Taking the Cow by the Horns

I want to share a story with you that I find to be truly inspirational. It is a story about a woman named Anna Marie Quinn. Born and raised in Ireland, Anna Marie knew nothing beyond the rolling green hills of the Irish countryside. Though the country bequeathed much natural beauty to its residents, during the nineteenth century it was a very difficult place to live. As we all know, during this time Ireland faced great economic difficulties and devastations including the Great Famine in the 1840’s. Ireland was a male-dominated agricultural society so during the Post-Famine Period, Irish women faced even more restrictions than they had seen prior to the destruction of the typical rural lifestyle.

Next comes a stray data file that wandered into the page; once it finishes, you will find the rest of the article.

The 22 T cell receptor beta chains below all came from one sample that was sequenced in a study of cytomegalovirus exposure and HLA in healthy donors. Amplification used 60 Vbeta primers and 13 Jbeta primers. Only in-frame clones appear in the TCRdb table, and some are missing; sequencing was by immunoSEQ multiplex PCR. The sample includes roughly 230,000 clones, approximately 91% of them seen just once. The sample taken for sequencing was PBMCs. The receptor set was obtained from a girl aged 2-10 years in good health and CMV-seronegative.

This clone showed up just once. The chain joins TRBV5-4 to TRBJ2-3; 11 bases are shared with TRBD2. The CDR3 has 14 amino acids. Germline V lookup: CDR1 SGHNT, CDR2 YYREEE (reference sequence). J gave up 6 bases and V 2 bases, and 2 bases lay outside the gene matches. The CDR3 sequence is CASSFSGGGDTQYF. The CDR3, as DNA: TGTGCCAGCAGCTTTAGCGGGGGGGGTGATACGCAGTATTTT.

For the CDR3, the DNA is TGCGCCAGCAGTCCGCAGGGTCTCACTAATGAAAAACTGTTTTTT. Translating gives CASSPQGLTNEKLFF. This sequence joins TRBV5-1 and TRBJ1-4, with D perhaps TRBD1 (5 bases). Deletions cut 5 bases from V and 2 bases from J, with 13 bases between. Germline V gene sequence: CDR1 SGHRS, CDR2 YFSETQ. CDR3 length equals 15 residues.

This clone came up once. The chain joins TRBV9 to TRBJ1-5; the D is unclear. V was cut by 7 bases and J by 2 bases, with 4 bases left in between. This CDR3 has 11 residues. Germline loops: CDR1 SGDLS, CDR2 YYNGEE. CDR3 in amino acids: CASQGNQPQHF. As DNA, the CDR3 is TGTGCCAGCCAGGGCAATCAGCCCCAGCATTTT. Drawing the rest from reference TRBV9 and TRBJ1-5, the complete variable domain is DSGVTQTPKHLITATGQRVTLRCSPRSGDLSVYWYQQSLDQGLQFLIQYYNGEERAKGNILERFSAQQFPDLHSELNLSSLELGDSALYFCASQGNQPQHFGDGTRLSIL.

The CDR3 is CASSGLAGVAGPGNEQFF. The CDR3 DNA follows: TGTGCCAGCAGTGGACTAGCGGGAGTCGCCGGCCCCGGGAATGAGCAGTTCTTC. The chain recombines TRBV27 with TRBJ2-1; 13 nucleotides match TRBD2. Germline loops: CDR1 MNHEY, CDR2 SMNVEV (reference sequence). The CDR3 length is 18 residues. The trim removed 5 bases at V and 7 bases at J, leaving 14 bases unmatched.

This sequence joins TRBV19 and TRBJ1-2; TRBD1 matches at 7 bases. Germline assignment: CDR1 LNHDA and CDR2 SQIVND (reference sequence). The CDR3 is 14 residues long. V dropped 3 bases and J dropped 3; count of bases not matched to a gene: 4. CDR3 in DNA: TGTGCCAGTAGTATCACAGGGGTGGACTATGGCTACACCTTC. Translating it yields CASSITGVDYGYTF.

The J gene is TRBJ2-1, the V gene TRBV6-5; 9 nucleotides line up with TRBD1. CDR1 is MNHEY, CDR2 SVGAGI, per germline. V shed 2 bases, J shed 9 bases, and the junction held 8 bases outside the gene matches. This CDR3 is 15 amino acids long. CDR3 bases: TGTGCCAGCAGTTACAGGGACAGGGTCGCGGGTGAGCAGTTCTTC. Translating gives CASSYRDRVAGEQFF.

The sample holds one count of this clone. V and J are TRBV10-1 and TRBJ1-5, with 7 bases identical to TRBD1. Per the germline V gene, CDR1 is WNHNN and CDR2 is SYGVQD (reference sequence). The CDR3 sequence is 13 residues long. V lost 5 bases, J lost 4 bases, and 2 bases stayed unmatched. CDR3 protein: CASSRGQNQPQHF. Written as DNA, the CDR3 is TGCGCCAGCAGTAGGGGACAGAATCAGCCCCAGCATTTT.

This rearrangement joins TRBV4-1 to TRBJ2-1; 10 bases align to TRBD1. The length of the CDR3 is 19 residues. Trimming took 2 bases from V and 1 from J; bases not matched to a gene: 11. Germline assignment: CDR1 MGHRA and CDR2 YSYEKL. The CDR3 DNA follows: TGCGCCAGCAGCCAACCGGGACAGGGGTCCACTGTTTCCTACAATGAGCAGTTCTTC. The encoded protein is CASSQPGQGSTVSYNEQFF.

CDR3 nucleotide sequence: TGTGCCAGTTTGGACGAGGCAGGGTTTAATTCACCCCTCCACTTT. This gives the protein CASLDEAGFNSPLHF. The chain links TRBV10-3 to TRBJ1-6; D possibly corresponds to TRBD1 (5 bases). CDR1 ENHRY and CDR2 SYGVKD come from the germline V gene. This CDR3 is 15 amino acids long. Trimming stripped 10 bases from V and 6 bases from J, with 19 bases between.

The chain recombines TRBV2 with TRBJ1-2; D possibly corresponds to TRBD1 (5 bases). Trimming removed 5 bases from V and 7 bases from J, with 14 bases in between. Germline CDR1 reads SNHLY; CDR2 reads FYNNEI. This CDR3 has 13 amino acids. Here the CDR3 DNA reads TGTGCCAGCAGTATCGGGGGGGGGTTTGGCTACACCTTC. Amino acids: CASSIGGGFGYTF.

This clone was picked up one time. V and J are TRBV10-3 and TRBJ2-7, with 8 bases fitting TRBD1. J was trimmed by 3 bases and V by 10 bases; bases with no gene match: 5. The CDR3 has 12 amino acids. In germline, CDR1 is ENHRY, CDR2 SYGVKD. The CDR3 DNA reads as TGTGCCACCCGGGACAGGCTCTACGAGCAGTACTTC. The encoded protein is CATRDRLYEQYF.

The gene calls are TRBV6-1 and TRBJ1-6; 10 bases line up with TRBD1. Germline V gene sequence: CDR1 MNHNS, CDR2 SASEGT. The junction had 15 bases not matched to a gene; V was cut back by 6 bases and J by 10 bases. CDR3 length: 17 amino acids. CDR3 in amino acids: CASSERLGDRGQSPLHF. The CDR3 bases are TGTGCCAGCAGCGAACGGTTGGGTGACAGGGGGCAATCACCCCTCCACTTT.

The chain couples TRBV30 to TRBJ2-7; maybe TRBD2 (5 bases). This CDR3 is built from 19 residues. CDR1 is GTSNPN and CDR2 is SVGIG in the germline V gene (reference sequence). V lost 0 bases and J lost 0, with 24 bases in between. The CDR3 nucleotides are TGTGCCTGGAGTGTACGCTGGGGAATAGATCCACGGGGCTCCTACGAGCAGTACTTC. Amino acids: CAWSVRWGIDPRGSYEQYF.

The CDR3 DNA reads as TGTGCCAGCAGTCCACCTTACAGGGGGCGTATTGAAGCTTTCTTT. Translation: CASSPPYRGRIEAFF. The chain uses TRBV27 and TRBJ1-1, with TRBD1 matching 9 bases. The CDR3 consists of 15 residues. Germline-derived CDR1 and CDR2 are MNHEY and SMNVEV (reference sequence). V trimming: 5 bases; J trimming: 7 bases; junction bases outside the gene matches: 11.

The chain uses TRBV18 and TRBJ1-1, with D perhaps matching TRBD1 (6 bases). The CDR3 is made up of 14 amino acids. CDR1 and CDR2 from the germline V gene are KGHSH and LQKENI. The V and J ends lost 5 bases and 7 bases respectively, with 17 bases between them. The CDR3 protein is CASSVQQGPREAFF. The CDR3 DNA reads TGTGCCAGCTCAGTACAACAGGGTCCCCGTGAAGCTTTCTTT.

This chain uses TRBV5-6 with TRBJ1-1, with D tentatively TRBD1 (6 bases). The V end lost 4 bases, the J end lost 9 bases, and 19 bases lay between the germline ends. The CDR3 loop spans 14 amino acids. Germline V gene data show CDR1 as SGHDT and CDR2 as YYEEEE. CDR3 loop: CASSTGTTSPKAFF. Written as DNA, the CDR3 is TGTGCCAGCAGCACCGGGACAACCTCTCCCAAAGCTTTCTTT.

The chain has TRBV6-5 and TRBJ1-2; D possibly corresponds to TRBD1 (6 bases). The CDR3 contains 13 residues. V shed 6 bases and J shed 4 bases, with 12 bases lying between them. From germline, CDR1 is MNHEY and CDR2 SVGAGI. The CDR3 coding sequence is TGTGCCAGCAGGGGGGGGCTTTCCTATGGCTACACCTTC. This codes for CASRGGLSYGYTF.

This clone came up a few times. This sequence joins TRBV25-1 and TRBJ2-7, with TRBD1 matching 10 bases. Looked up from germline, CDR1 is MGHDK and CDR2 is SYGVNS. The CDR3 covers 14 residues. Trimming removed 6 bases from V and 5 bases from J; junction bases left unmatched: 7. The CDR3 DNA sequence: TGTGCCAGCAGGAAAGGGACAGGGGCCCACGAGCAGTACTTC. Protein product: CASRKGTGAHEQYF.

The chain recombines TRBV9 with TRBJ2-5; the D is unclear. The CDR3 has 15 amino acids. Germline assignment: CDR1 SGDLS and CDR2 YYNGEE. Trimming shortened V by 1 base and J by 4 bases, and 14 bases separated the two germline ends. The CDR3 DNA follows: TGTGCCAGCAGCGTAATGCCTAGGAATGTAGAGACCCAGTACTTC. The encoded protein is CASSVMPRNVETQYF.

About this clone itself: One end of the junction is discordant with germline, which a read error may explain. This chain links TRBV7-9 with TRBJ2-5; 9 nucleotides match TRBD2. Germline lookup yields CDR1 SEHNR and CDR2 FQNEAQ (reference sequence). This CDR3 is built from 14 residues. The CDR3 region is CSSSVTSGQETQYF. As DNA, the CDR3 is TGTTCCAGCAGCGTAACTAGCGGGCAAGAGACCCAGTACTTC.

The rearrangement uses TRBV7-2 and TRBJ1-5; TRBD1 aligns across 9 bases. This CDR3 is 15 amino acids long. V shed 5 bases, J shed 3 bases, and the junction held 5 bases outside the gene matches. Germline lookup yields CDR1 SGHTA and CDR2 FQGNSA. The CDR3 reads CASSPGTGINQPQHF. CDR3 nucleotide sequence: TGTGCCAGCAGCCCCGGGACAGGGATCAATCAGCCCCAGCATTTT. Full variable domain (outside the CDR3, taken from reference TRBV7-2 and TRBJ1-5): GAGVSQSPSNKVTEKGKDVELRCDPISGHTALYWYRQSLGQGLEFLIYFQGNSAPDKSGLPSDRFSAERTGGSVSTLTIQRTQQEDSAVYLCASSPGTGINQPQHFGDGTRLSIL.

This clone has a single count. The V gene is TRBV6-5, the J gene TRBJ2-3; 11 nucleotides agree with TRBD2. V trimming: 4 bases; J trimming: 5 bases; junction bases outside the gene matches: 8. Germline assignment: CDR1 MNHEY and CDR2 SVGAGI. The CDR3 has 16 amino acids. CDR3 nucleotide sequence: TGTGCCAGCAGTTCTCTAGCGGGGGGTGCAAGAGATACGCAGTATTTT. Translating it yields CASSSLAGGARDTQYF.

Anna Marie and her husband were among the many rural families struggling in the post-famine stage and she was asked to go to town one day to sell their cow so that they could make some money from it. However, Anna Marie had a different plan for her life. She decided to do something that may even shock the modern day woman. Following her husband’s instructions like a dutiful wife, she sold the cow in exchange for money. And then she went straight home and delivered it to him, right? Well, not exactly. She took the money, bought a ticket to America, and marched straight onto the boat, not stopping to look back for even a second. It wasn’t until arriving in America that Anna Marie sent a message to her husband, telling him that she was in America and that she hoped he would follow her there one day.